In their Canadian homeland, the Tsimshians had been the carvers of huge house poles, dance screens, and ceremonial objects of all kinds, in an artistic tradition extending back hundreds if not thousands of years.  This came to an end in New Metlakatla, and for many years only small souvenir items were carved for the tourist trade; with little if any sign of  the traditional style.  The traditional ovoids and U-forms were not to be found in the Metlakatla souvenir poles of the early 20th Century.
     Though they are evidence of the loss of a great artistic tradition, these small poles represent a victory too; that they were made at all then, and still exist now.    And the descendants of the carvers have returned to the art of the past, studying it in museums and books, and have learned and re-created the traditional style, and brought it into the 20th and 21st centuries.  The poster below, for example, shows an elegant usage of the traditional form line style which had been missing from the earlier souvenier poles; and it is firmly rooted in the past with its depiction of the Tsimshian crests of Eagle, Wolf, Killer Whale, and Raven.  It also shows modern touches, in the realistic style of the fireweed (symbolic of Metlakatla) and in the overlapping of the Wolf's tongue and jawline.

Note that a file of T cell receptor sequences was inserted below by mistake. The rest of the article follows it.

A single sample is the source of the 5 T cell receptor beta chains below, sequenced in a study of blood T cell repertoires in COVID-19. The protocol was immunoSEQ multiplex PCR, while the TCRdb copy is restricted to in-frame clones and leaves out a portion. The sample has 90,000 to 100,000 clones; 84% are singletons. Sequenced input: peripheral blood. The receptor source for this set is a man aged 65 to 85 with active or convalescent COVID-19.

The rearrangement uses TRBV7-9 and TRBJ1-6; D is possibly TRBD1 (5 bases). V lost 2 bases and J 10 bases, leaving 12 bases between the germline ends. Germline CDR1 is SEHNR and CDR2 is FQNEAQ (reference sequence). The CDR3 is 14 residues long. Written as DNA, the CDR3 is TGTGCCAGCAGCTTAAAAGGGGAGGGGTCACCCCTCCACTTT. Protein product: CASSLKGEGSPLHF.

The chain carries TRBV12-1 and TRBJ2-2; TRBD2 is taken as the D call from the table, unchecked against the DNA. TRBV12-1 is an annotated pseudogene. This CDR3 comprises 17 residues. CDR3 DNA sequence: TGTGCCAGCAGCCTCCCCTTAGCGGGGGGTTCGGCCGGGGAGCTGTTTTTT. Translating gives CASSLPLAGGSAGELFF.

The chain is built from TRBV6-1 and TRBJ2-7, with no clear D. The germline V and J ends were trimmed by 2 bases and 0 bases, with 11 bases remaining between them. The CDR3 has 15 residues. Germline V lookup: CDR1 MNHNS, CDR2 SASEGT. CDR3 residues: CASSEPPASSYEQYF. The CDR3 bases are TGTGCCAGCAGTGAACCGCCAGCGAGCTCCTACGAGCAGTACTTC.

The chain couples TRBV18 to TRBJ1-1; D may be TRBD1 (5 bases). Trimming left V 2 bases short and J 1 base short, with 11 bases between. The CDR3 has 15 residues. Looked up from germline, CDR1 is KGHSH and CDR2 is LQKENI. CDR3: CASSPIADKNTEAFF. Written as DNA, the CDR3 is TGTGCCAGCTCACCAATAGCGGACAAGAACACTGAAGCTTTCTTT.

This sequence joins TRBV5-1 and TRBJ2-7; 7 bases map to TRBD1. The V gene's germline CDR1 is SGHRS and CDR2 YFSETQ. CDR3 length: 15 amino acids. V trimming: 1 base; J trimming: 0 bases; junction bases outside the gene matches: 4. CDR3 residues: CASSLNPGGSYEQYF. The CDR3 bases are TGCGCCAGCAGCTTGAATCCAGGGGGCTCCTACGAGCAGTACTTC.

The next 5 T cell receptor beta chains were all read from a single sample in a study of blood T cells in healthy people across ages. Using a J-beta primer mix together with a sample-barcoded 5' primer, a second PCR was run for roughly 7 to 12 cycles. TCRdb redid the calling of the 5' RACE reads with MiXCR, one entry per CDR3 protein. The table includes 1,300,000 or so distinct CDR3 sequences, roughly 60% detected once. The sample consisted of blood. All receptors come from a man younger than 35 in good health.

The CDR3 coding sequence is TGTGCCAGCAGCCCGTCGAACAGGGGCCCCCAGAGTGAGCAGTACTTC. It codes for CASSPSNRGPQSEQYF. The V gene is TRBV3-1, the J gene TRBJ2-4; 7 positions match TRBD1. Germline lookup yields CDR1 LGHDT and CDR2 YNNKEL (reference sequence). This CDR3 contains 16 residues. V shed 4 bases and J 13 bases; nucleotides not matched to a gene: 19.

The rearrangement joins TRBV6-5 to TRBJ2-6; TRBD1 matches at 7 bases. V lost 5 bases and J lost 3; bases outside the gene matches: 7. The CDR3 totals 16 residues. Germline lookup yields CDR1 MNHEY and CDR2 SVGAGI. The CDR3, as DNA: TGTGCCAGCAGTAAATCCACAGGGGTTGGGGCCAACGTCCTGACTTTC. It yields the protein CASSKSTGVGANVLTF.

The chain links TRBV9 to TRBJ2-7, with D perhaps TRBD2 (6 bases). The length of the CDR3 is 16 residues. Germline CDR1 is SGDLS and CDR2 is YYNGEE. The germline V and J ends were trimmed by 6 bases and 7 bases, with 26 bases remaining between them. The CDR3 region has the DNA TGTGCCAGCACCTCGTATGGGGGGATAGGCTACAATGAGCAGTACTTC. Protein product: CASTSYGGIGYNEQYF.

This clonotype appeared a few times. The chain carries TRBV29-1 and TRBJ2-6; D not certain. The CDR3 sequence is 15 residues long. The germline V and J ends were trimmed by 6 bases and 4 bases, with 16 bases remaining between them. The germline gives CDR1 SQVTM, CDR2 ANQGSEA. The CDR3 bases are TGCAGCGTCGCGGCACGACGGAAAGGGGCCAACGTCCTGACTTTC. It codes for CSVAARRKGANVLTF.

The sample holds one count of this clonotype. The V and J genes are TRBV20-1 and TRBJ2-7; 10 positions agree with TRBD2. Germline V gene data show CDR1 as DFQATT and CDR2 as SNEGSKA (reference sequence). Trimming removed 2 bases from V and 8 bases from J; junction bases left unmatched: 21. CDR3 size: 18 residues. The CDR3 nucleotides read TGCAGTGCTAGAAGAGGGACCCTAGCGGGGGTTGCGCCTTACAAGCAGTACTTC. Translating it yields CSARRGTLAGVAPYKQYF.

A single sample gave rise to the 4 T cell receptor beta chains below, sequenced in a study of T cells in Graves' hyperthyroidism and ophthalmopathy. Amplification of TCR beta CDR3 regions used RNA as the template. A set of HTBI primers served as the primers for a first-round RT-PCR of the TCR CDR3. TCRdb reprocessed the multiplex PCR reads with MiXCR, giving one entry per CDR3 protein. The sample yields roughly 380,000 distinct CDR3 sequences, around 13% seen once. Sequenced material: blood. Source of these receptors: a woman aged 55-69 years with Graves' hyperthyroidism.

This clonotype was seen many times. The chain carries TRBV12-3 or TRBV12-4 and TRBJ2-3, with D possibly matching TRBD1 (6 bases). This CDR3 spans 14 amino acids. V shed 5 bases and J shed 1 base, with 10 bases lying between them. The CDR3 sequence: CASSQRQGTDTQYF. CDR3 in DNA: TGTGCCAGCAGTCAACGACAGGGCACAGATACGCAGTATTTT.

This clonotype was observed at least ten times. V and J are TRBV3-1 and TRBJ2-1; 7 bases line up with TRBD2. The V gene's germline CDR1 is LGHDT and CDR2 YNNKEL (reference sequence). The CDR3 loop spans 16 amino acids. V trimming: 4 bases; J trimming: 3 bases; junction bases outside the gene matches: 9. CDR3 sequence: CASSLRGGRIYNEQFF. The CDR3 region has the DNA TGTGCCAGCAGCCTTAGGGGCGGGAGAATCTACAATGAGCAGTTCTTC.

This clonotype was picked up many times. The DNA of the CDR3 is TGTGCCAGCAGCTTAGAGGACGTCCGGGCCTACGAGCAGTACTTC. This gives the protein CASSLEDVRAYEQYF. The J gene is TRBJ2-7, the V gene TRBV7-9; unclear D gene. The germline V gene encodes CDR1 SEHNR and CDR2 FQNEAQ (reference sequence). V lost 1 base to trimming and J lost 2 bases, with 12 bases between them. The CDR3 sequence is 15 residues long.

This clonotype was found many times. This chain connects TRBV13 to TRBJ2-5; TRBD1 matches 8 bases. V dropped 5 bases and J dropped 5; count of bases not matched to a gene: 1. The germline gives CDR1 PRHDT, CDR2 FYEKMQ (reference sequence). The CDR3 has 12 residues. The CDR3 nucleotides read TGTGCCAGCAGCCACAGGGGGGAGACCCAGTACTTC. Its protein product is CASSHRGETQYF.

In addition, the artists of the contemporary generation have been active not only in the revival of NW Native art, but of the culture too; David Boxley (whose poster is shown above) and many others are deeply involved in reviving and transmitting traditional culture, performance, and potlatch.   

   Past artists who should be honored for their work in preserving Tsimshian culture include Edward Feak, who was known as a storyteller and keeper of the oral history, and Rev. Paul Mather, who worked to preserve Tsimshian language and singing in the schools.
By David Boxley
Full-size totem poles are once again being carved and erected in Metlakatla as elwewhere in the Northwest, and the dances and ceremonies are being revived and continued.     Once again, sons are learning from their fathers.   More contemporary photos to come.
Pole by David Boxley, Metlakatla
Ludildaalda Gi'Goahlm
Echoes of Our Past
Tsimshian Haayuuk and guests